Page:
Revenue Collection: since the implementation of an Automated System for Customs Data (ASYCUDA), the collection of transit fees in major transit corridors in Afghanistan has improved customs revenues have soared from around $50 million in 2003 (SY 1382) to over US$ 1 billion in 2011-2012 an increase of around 2,000% in 8 years.
Approximately 90% percent of imports and exports are covered through automated processing, the waiting time for trucks at the major border crossings has also decreased. The Afghan Custom Department has started the process to carry out customs performance measurement at Torkhum, Hairatan and Kabul Inland Customs Depots, but still there are vigorous signs of corruption are overseen the local heads of the department are involved in corruption but supported by the ministers within the administration these custom offices allow chemicals used in narcotics an illegal drugs (poppy, morphine) and other type of most dangerous drugs even they allow explosives and ammunitions for the Taliban to later on they are used to attack coalition forces an Afghan security organizations the said Customs Department is doing just because of money purposes a long with that most of the staff are hired through private relation which has doubled the worsen situation within the system. 
Role of commercial banks in the economic development of Afghanistan: in country like Afghanistan which is still in the initial stages of economic development, a well organized banking system is the need of the day. There is acute shortage of capital in private banking sector of Afghanistan; the banks can play an important role in promoting capital formation, in controlling speculation in maintaining a balance between requirements and availabilities and directing physical resources into desired channels.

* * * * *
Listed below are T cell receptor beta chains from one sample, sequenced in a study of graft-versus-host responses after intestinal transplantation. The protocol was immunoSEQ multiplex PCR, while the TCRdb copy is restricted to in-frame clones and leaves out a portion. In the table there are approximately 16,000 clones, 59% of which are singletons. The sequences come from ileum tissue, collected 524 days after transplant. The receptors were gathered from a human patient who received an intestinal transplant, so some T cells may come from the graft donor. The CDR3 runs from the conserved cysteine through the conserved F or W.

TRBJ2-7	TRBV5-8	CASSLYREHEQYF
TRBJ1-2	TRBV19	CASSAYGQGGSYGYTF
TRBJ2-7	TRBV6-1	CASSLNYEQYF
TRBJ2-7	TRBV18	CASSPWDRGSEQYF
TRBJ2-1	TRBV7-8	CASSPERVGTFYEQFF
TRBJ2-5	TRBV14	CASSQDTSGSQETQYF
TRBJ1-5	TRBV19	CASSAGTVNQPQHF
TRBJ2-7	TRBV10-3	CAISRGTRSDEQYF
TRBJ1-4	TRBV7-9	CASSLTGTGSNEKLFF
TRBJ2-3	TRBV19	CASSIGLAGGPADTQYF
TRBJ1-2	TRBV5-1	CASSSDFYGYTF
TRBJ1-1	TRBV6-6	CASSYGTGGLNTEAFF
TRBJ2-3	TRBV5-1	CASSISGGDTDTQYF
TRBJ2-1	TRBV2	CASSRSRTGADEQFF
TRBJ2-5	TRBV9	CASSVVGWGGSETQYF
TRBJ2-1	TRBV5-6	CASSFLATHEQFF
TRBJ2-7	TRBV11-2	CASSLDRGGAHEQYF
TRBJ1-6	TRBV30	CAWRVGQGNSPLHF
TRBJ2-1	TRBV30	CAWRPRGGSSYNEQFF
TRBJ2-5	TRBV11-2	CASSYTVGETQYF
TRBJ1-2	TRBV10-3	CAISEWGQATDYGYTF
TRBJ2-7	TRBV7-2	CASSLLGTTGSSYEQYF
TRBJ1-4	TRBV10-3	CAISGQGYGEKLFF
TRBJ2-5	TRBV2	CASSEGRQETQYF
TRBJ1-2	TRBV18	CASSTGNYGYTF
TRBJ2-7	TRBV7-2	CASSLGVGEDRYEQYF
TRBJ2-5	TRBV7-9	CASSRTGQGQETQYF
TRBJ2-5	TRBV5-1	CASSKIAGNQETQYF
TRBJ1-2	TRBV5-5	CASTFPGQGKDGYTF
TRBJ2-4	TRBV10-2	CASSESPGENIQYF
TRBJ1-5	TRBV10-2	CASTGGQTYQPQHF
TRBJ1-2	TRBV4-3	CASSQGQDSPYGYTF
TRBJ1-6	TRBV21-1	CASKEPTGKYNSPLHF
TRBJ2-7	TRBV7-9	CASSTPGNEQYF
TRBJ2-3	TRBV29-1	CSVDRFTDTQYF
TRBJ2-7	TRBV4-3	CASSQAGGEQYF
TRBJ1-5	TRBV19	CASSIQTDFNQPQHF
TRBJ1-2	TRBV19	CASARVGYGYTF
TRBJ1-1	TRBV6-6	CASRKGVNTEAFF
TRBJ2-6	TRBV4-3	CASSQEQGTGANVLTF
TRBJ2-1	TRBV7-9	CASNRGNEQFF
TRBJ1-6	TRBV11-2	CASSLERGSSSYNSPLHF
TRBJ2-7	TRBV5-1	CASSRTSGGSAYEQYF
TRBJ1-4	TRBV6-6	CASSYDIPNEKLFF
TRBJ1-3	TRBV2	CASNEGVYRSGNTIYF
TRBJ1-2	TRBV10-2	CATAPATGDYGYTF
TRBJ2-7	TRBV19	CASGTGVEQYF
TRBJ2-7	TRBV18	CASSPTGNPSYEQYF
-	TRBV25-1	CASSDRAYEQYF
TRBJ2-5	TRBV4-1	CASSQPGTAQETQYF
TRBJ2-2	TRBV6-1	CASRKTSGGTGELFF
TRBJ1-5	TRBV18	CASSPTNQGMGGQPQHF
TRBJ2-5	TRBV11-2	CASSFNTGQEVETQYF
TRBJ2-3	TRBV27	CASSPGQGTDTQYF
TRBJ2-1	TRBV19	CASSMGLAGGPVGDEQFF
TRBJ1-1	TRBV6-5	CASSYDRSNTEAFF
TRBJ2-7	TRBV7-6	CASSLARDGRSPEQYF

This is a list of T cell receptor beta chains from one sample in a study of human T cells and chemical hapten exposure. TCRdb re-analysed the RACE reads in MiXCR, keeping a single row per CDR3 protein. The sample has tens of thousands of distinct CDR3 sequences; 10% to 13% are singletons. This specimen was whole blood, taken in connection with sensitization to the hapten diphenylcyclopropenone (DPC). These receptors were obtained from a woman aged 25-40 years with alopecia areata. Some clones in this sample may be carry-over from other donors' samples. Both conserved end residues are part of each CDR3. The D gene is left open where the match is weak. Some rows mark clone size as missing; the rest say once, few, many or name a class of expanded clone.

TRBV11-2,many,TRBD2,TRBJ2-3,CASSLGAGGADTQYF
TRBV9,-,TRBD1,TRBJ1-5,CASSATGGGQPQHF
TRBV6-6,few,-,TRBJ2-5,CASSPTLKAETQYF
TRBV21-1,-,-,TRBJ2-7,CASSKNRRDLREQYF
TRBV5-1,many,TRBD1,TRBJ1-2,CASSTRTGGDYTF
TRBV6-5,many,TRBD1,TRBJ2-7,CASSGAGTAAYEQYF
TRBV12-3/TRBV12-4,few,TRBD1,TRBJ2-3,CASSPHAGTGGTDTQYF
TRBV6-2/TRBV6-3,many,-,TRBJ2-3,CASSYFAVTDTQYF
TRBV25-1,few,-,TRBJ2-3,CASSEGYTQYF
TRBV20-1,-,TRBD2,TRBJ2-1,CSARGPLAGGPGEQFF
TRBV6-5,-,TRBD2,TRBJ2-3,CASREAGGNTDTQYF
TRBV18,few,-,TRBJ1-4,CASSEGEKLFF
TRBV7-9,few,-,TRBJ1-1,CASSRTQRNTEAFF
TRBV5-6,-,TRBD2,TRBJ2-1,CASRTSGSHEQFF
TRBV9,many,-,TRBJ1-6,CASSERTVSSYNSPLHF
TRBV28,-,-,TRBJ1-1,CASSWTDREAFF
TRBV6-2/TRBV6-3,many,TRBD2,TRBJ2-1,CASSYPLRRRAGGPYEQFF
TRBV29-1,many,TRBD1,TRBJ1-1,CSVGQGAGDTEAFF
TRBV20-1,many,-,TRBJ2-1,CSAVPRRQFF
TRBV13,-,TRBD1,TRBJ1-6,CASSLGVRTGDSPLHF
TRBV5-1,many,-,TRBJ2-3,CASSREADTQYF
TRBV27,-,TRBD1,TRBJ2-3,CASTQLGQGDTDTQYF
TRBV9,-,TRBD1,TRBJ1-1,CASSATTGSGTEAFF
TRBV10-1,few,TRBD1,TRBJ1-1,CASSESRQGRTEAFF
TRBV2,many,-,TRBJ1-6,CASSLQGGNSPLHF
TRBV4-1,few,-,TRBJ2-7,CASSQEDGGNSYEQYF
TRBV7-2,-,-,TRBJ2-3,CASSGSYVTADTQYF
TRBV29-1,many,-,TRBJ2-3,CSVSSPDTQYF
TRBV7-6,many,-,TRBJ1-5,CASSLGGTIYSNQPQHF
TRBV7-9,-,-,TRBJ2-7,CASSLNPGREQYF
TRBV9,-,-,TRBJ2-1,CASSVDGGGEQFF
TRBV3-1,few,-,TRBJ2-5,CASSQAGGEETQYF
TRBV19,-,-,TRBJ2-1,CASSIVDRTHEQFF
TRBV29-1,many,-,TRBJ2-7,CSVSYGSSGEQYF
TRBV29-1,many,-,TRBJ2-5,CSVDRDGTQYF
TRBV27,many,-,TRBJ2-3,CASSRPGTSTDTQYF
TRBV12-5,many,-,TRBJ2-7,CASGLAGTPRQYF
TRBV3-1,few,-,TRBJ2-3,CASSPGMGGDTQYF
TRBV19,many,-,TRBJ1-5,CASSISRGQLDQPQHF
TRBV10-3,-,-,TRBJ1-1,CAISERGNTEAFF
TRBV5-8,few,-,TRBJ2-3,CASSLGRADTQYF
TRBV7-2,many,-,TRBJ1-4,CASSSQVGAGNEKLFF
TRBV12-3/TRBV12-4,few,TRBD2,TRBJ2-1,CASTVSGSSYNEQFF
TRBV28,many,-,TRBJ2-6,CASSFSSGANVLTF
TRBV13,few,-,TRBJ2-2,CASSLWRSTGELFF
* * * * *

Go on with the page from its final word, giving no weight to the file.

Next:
Commercial banks play an active and important role in the economic development of a country if the banking system in country is effective and disciplined; it brings about a rapid growth in the various sectors of economy but in Afghanistan a long side the in effectiveness of the banking system corruption and nepotism has played even negative role in the said sector  even worth the Afghan commercial and non-commercial banks are busy with money laundering for bulk money of the terror regime of Iran the worst case is most of such banks with such attitudes are openly supported by the President Karzai administration most blame even him that he is part of all these activities his family members are share holders of the said banks and these banks are established via mafia channels the money which invested are the output of drug dealing and seizing the public and private properties all in all mortified  the economy of Afghanistan, despite of the mentioned challenges the use of online banking is now increasing day by day, it has brought revolution in banking industry. The online banking which is the wave of future is now on the move in Afghanistan and progressing satisfactory to some extent. 
Some of the banks already stared providing ATM/MCS to the customers to develop e-banking such as online money transfer, shopping, ease of business and travel tours. 
Ajmal SOHAIL* - Contributor, Strategic Outlook
*Leader of the Afghan Liberal Party, 
*Socio-economic and socio-political commentator for Central-South Asia
21.08.2012 - Hit : 6004